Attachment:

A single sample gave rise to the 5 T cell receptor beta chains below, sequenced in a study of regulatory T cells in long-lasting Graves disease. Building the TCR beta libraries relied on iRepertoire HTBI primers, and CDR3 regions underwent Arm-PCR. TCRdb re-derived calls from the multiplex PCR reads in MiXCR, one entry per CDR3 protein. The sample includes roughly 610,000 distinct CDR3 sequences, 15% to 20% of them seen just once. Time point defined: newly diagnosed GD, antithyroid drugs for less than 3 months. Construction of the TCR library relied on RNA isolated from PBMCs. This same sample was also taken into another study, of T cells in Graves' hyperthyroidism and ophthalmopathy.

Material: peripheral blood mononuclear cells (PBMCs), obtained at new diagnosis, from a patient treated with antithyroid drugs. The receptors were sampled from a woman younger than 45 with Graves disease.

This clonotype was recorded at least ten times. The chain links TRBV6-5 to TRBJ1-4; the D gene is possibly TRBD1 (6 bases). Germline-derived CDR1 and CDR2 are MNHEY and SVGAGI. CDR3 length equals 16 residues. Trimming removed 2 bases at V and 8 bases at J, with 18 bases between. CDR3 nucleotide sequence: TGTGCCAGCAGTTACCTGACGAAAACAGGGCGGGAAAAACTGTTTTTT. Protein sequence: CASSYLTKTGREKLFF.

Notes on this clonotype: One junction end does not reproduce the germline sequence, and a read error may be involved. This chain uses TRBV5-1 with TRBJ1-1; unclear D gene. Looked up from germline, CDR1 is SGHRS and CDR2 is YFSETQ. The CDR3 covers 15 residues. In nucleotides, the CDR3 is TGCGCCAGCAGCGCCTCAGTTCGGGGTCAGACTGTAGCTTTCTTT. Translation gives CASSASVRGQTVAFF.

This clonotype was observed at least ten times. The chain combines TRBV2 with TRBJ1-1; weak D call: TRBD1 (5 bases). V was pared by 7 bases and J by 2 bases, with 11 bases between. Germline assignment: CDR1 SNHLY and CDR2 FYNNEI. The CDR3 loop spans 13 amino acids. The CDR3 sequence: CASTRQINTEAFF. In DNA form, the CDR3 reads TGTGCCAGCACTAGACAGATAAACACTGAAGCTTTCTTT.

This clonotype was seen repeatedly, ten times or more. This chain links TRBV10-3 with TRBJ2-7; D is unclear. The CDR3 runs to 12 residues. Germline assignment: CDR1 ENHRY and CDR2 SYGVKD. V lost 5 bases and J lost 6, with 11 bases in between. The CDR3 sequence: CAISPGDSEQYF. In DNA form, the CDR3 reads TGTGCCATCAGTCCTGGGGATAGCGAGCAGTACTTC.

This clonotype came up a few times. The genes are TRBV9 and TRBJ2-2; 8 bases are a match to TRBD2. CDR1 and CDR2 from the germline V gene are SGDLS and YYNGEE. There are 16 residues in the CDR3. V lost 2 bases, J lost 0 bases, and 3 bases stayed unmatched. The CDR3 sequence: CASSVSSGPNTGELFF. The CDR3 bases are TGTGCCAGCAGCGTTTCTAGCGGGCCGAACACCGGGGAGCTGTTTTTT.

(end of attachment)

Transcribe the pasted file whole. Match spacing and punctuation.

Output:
A single sample gave rise to the 5 T cell receptor beta chains below, sequenced in a study of regulatory T cells in long-lasting Graves disease. Building the TCR beta libraries relied on iRepertoire HTBI primers, and CDR3 regions underwent Arm-PCR. TCRdb re-derived calls from the multiplex PCR reads in MiXCR, one entry per CDR3 protein. The sample includes roughly 610,000 distinct CDR3 sequences, 15% to 20% of them seen just once. Time point defined: newly diagnosed GD, antithyroid drugs for less than 3 months. Construction of the TCR library relied on RNA isolated from PBMCs. This same sample was also taken into another study, of T cells in Graves' hyperthyroidism and ophthalmopathy.

Material: peripheral blood mononuclear cells (PBMCs), obtained at new diagnosis, from a patient treated with antithyroid drugs. The receptors were sampled from a woman younger than 45 with Graves disease.

This clonotype was recorded at least ten times. The chain links TRBV6-5 to TRBJ1-4; the D gene is possibly TRBD1 (6 bases). Germline-derived CDR1 and CDR2 are MNHEY and SVGAGI. CDR3 length equals 16 residues. Trimming removed 2 bases at V and 8 bases at J, with 18 bases between. CDR3 nucleotide sequence: TGTGCCAGCAGTTACCTGACGAAAACAGGGCGGGAAAAACTGTTTTTT. Protein sequence: CASSYLTKTGREKLFF.

Notes on this clonotype: One junction end does not reproduce the germline sequence, and a read error may be involved. This chain uses TRBV5-1 with TRBJ1-1; unclear D gene. Looked up from germline, CDR1 is SGHRS and CDR2 is YFSETQ. The CDR3 covers 15 residues. In nucleotides, the CDR3 is TGCGCCAGCAGCGCCTCAGTTCGGGGTCAGACTGTAGCTTTCTTT. Translation gives CASSASVRGQTVAFF.

This clonotype was observed at least ten times. The chain combines TRBV2 with TRBJ1-1; weak D call: TRBD1 (5 bases). V was pared by 7 bases and J by 2 bases, with 11 bases between. Germline assignment: CDR1 SNHLY and CDR2 FYNNEI. The CDR3 loop spans 13 amino acids. The CDR3 sequence: CASTRQINTEAFF. In DNA form, the CDR3 reads TGTGCCAGCACTAGACAGATAAACACTGAAGCTTTCTTT.

This clonotype was seen repeatedly, ten times or more. This chain links TRBV10-3 with TRBJ2-7; D is unclear. The CDR3 runs to 12 residues. Germline assignment: CDR1 ENHRY and CDR2 SYGVKD. V lost 5 bases and J lost 6, with 11 bases in between. The CDR3 sequence: CAISPGDSEQYF. In DNA form, the CDR3 reads TGTGCCATCAGTCCTGGGGATAGCGAGCAGTACTTC.

This clonotype came up a few times. The genes are TRBV9 and TRBJ2-2; 8 bases are a match to TRBD2. CDR1 and CDR2 from the germline V gene are SGDLS and YYNGEE. There are 16 residues in the CDR3. V lost 2 bases, J lost 0 bases, and 3 bases stayed unmatched. The CDR3 sequence: CASSVSSGPNTGELFF. The CDR3 bases are TGTGCCAGCAGCGTTTCTAGCGGGCCGAACACCGGGGAGCTGTTTTTT.